Deeds Not Creeds



As you may or may not know, Lutheran’s adhere to the 3 creeds (Apostolic, Nicene, and Athenasian) and the the confessions that comprise the Book of Concord. This does not mean that Lutheran’s consider them higher than the Bible. In actuality, it is the Bible that the creeds and confessions accurately confess and teach. Some have argued against creeds and confessions and have declared the term, “Deeds not creeds.” I suppose the purpose of this statement is to argue that Christians should focus less on what they believe and more on how they live their lives. As if to say, “Let’s stop arguing about doctrine, lets stop being all about head knowledge, and lets show the world Christ by the way we act.” I completely agree that our neighbor needs our works, our charity and our love. But there are at least two very dangerous conclusions to this position. The first is that this implies that sanctification rather than justification is the essence of Christianity. But the forgiveness of sins if the essence of Christianity.

The word justify means to absolve, that is, to declare free from sins (Concordia p. 162). We as humans tend to be legalists by nature. And the most straightforward and self centered way by which men would like to justify themselves is by means of the Law. Or in other words, by doing something. By taking on the mantra of deeds not creeds, people can fall into the mistake that they are justified by a sanctification brought on by their obedience to the Law. The second fatal flaw in this position of showing the world Jesus through our deeds is, we fail miserably to live up to the life we are trying to show non-believers. I would argue that this is the easiest way to prove to the world that Christians are nothing but hypocrites. We declare, “Be holy as I am holy” and then completely fail to live up to the task. Hmm…actually that is the exact purpose of the Law. The Law shows us what God demands. It proves that we can not justify ourselves by completely obeying all of the Law, and then points us to the gospel. Jesus perfectly obeyed the Law for us. The forgiveness of sins and our justification was all achieved by Jesus. As my pastor says, “Jesus does all the verbs.” The creeds and confessions are great at teaching us the truths of the Bible. But good works and sanctification are the inevitable fruit of our justification, not the means of our justification. So be careful. Don’t mistake your opinion of creeds and confessions with a desire to justify yourself by your works. Let Jesus do the verbs. Then, you can walk in the freedom that you receive forgiveness by the shed body and blood of Christ.

The Lutheran Dialogues: Free Will

As a new Lutheran, I am still very much studying and learning the specifics of the Lutheran theology. Today I would like to start a new series of blog posts that center around topics I am studying with the purpose of soliciting feedback from more learned Lutheran brothers and sisters.

(Note, I am not looking to debate with other denominations. I am looking to learn more about various topics from a Lutheran perspective.)

Topic 1: Free Will

I am very versed in the Calvinistic stance on free will, as well as the Arminian side. What interests me on this topic is how both Calvinists and Lutherans both believe in Total Depravity. The Book of Concord seems to refer to it more as ‘Original Sin’ but the understanding is much the same. The Formula of Concord, Solid Declaration states

“By the fall of our first parents man was so corrupted that in divine things pertaining to our conversion and the salvation of our souls he is by nature blind, that, when the Word of God is preached, he neither does nor can understand it, but regards it as foolishness; also, that he does not of himself draw nigh to God, but is and remains an enemy of God, until he is converted, becomes a believer [is endowed with faith], is regenerated and renewed, by the power of the Holy Ghost through the Word when preached and heard, out of pure grace, without any cooperation of his own.”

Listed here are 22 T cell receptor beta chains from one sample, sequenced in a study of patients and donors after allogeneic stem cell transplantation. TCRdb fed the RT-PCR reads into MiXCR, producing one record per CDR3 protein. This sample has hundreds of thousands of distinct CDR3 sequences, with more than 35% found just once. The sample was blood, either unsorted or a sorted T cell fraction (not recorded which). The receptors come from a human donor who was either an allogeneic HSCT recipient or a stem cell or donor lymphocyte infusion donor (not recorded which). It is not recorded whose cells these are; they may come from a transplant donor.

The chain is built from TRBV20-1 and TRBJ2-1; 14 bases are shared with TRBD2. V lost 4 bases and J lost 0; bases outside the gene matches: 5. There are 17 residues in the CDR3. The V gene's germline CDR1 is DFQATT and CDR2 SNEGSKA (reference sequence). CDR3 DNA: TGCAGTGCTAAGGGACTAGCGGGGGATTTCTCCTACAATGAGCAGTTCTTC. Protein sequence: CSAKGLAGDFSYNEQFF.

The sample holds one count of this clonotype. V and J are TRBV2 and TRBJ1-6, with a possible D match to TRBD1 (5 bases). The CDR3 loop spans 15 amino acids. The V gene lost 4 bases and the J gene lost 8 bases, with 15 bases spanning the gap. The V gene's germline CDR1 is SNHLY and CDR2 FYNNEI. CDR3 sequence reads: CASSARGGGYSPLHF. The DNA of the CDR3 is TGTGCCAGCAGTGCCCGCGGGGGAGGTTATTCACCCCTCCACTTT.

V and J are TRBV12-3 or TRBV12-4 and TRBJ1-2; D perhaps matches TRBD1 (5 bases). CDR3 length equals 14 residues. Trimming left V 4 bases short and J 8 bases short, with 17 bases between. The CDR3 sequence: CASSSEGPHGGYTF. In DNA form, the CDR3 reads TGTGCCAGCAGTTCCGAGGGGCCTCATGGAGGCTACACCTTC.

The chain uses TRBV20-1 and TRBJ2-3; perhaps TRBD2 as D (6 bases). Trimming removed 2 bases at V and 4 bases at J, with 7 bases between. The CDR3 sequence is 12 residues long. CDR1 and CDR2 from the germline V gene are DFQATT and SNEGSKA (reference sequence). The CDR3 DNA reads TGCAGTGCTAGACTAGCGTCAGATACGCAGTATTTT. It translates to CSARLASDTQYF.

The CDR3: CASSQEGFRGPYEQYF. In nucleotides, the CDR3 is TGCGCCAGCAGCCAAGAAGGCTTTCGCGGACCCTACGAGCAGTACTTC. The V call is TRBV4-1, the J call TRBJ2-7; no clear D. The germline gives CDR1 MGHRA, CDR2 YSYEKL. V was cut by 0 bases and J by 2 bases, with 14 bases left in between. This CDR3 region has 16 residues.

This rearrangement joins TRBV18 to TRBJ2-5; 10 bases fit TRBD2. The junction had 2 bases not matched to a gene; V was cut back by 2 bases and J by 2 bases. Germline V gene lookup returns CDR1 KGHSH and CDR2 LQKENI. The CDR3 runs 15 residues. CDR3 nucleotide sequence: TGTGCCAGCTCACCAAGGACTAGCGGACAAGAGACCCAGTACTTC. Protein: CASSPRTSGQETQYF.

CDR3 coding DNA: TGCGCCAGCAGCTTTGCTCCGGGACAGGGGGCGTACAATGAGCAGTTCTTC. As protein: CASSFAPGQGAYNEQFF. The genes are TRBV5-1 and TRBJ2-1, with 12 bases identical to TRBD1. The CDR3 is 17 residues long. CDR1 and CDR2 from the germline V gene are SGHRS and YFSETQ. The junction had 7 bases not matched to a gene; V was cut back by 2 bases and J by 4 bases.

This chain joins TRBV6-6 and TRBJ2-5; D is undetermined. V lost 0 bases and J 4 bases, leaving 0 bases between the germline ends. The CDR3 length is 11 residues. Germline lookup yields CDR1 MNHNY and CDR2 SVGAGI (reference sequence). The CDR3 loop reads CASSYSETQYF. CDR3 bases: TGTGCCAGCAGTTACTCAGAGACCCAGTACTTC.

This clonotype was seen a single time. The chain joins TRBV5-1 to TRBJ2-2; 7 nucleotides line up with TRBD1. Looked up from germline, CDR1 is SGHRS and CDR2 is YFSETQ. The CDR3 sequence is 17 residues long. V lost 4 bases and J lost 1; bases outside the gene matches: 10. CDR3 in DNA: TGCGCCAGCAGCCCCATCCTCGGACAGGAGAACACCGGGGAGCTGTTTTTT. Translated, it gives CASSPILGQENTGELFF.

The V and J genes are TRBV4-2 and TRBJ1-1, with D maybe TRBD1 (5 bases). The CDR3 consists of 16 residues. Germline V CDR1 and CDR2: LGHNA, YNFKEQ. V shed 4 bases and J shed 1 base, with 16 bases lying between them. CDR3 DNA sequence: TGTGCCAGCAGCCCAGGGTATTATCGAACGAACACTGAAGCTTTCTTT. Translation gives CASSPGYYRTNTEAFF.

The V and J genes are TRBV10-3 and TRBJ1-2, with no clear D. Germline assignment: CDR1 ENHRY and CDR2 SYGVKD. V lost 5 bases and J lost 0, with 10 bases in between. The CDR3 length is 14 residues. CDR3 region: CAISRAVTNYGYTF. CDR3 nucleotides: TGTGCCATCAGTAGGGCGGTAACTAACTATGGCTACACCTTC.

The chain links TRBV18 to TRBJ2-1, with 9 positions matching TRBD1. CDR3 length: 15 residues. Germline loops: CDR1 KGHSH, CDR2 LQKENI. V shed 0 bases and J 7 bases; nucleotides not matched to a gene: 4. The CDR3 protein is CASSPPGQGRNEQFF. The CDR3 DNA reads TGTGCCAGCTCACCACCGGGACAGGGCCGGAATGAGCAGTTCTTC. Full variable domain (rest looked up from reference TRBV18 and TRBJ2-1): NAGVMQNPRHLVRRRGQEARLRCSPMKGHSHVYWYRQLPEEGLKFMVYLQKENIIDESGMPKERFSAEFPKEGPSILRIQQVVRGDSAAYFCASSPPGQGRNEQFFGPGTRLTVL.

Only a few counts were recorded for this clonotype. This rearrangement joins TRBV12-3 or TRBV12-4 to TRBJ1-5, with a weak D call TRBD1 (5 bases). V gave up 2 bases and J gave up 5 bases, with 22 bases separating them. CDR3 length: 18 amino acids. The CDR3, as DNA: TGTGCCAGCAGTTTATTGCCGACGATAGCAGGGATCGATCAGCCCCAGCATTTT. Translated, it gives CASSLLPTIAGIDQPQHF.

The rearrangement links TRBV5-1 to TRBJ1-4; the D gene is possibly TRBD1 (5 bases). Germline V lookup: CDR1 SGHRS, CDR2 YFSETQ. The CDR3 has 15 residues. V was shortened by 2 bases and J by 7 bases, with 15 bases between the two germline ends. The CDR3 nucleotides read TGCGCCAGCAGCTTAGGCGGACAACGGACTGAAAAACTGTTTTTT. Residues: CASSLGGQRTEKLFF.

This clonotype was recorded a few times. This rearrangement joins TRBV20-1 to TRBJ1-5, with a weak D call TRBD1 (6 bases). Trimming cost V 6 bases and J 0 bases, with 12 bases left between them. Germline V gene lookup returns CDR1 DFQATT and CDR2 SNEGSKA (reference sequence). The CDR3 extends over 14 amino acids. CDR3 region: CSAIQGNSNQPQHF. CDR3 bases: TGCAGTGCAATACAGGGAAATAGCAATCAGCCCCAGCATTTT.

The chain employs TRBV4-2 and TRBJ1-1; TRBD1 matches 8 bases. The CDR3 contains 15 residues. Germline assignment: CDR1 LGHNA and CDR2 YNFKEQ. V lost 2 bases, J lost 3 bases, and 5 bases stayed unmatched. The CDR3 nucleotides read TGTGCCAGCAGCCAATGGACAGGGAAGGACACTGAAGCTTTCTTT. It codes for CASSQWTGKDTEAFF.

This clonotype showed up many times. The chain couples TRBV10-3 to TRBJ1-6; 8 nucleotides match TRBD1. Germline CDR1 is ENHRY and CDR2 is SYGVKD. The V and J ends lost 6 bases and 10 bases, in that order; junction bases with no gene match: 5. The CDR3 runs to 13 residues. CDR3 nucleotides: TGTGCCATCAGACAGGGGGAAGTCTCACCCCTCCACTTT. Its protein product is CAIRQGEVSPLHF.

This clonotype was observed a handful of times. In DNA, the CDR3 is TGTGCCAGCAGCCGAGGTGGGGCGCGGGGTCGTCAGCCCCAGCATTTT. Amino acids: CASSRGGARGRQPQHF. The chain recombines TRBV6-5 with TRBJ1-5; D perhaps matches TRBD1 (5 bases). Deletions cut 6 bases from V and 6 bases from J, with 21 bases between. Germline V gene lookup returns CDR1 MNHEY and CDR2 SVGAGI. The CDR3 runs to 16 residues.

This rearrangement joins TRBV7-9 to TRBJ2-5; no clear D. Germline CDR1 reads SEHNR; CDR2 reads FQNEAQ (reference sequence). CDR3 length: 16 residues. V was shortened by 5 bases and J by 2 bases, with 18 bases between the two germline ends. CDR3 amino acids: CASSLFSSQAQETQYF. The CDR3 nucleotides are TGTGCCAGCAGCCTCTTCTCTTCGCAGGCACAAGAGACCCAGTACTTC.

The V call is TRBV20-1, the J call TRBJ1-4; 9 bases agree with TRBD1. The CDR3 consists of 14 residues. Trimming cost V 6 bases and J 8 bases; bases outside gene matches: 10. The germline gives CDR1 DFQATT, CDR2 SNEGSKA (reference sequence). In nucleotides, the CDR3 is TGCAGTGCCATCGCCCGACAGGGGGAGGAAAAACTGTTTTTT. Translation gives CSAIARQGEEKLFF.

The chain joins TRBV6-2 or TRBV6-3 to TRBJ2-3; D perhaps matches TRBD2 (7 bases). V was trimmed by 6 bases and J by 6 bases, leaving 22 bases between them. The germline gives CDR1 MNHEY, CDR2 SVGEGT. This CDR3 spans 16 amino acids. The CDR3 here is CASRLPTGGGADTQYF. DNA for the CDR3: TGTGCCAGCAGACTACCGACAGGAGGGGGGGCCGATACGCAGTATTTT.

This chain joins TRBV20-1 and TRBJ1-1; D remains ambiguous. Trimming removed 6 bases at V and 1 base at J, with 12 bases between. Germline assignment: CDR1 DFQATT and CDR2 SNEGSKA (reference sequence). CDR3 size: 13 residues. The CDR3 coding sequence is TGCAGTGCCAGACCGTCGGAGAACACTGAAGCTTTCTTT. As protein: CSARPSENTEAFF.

In short both believe that man cannot will himself to salvation and that God the Holy Spirit must make the change in man in order for salvation to occur. This logically leads towards a discussion on election. If no man can save himself, and only God can regenerate, then we have to explain why some are regenerated and others are not. I.E. Unconditional Election and Double Predestination. From a personal opinion, I have never heard an Arminian argument to make me not believe the bible teaches a monergistic mode of salvation. When I have asked what the Lutheran take is on election and predestination, I have gotten the answer that Lutherans look only to the comfort side of election. Meaning, Lutherans do not emphasize the negative side that God may have created some for wrath, but look to election only in comforting people to assure them that they are saved. If you are a believer, then you are the elect. As nice as that is,it only takes on the high road on the topic. This allows the Lutheran to avoid making God into a monster that predestined some to hell without any choice or hope as the the Arminians would accuse the Calvinists of. But this answer seems a bit of a dodging of the question.

Here is lies my question for this topic; What part does Baptism play into a monergistic view of salvation.

In reading section 67 of the Solid Declaration we read,

“Therefore there is a great difference between baptized and unbaptized men. For since, according to the doctrine of St. Paul, Gal. 3:27, all who have been baptized have put on Christ, and thus are truly regenerate, they have now arbitrium liberatum (a liberated will), that is, as Christ says, they have been made free again, John 8:36; whence they are able not only to hear the Word, but also to assent to it and accept it, although in great weakness.”

Dr. Luther states in the Small Catechism,

“What benefits does Baptism give? It works forgiveness of sins, rescues from death and the devil, and gives eternal salvation to all who believe this, as the words and promises of God declare.”

It would appear that since God is monergistically forgiving sins, washing, regenerating and saving in the sacrament of Baptism, this would answer the issue of Total Depravity as well as the bondage of the free will. In Baptism, a person who absolutely can not will himself to come to faith in Christ is now endowed with that gift from Christ himself. (On a side note I should also point out that God can use the hearing of the Word to bring faith and regenerate a person as well, but I am digging at the question of how can Lutherans believe in total depravity and not double predestination). Baptism would appear to be a mode in which the means of grace can be bestowed to man and at the same time, still account for not believing in the perseverance of the saints. Meaning, at Baptism you are saved even as an infant, but it is up to that person to confirm that faith and not reject the faith they were given. Or in even other words, it takes a will that is bound in sin and the inability to choose God, and regenerates them and makes them free to live out that faith.